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A trade union, also called a labour union or labor union (
Unions may organize a particular section of skilled workers (
Originating in Great Britain, trade unions became popular in many countries during the
Since the publication of the
A modern definition by the Australian Bureau of Statistics states that a trade union is "an organization consisting predominantly of employees, the principal activities of which include the negotiation of rates of pay and conditions of employment for its members."
Yet historian R.A. Leeson, in United we Stand (1971), said:
Two conflicting views of the trade-union movement strove for ascendancy in the nineteenth century: one the defensive-restrictive guild-craft tradition passed down through journeymen's clubs and friendly societies, ... the other the aggressive-expansionist drive to unite all 'labouring men and women' for a 'different order of things'.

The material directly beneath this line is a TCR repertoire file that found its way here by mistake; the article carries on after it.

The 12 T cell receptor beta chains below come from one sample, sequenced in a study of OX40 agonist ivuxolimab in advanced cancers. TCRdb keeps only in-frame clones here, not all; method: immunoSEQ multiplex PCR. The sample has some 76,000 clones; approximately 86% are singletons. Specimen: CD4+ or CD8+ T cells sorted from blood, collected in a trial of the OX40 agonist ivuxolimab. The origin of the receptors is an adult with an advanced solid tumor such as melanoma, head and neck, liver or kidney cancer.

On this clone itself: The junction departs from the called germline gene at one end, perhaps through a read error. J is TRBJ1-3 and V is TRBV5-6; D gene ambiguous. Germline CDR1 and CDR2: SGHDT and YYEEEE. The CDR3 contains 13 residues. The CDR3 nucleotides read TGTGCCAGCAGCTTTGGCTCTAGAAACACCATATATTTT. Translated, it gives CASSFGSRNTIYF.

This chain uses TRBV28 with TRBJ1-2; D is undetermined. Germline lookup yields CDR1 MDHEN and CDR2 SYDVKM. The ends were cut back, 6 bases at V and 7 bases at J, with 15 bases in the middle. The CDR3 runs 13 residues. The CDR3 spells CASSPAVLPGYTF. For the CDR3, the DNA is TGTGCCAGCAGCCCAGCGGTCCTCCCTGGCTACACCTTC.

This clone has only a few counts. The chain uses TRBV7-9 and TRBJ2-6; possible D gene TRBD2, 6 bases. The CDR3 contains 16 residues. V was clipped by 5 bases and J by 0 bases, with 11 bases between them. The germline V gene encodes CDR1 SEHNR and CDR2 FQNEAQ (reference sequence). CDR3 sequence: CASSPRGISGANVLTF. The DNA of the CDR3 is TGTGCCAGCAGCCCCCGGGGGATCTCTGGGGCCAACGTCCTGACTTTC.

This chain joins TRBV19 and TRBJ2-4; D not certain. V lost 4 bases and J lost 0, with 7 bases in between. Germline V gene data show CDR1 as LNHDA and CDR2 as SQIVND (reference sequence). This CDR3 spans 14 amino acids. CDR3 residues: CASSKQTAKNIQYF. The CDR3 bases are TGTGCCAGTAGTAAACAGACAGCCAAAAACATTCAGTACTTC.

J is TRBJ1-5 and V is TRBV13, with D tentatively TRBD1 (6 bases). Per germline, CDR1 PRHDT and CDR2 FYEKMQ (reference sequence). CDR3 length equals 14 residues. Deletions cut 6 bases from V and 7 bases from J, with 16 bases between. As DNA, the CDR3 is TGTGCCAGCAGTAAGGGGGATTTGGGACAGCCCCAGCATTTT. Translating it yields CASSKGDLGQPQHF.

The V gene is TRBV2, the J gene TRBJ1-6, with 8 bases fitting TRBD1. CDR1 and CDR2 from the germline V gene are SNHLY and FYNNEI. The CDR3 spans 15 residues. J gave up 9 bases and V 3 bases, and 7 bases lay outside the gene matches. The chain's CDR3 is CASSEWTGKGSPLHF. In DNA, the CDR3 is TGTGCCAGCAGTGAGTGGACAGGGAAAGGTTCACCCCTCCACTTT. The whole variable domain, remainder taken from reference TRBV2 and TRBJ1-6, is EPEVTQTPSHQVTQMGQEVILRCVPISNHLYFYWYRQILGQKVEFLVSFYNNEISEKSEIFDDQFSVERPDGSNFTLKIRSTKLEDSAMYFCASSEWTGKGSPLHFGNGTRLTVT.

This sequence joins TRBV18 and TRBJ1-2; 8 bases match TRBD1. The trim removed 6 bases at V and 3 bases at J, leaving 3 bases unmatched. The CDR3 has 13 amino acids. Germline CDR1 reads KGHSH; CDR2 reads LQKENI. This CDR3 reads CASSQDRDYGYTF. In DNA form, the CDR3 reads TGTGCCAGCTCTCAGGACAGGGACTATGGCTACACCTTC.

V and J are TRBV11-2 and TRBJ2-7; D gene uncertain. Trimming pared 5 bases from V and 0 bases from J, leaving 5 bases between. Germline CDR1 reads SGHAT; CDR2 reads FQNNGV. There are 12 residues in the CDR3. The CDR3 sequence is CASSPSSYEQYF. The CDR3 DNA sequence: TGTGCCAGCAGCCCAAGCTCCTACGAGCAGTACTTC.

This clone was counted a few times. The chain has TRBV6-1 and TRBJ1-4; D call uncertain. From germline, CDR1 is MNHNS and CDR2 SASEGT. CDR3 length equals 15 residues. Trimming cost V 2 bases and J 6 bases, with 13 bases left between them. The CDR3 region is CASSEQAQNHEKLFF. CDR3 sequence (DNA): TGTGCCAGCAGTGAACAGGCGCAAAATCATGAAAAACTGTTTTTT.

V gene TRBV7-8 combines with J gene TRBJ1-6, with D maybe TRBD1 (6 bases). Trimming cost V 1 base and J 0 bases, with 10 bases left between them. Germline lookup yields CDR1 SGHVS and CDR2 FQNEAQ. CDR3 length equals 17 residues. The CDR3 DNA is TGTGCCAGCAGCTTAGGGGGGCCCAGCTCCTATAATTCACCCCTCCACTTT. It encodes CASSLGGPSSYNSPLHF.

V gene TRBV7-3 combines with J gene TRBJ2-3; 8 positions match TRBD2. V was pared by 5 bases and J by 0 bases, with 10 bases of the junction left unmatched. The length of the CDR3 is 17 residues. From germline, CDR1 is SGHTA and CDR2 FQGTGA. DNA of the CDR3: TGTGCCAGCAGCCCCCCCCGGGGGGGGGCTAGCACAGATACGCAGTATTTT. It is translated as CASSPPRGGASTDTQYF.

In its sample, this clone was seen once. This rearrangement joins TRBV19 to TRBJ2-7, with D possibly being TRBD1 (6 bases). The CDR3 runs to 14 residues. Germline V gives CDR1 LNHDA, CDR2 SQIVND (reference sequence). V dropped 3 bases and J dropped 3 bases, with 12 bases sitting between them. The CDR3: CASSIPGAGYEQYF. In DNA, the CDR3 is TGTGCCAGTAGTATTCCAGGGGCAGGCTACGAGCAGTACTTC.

Recent historical research by Bob James in Craft, Trade or Mystery (2001) puts forward the view that trade unions are part of a broader movement of
We rarely hear, it has been said, of the combination of masters, though frequently of those of workmen. But whoever imagines, upon this account, that masters rarely combine, is as ignorant of the world as of the subject. Masters are always and everywhere in a sort of tacit, but constant and uniform combination, not to raise the wages of labor above their actual rate[.]
When workers combine, masters ... never cease to call aloud for the assistance of the civil magistrate, and the rigorous execution of those laws which have been enacted with so much severity against the combination of servants, labourers and journeymen.
As Smith noted, unions were illegal for many years in most countries, although Smith argued that it should remain illegal to fix wages or prices by employees or employers. There were severe penalties for attempting to organize unions, up to and including execution. Despite this, unions were formed and began to acquire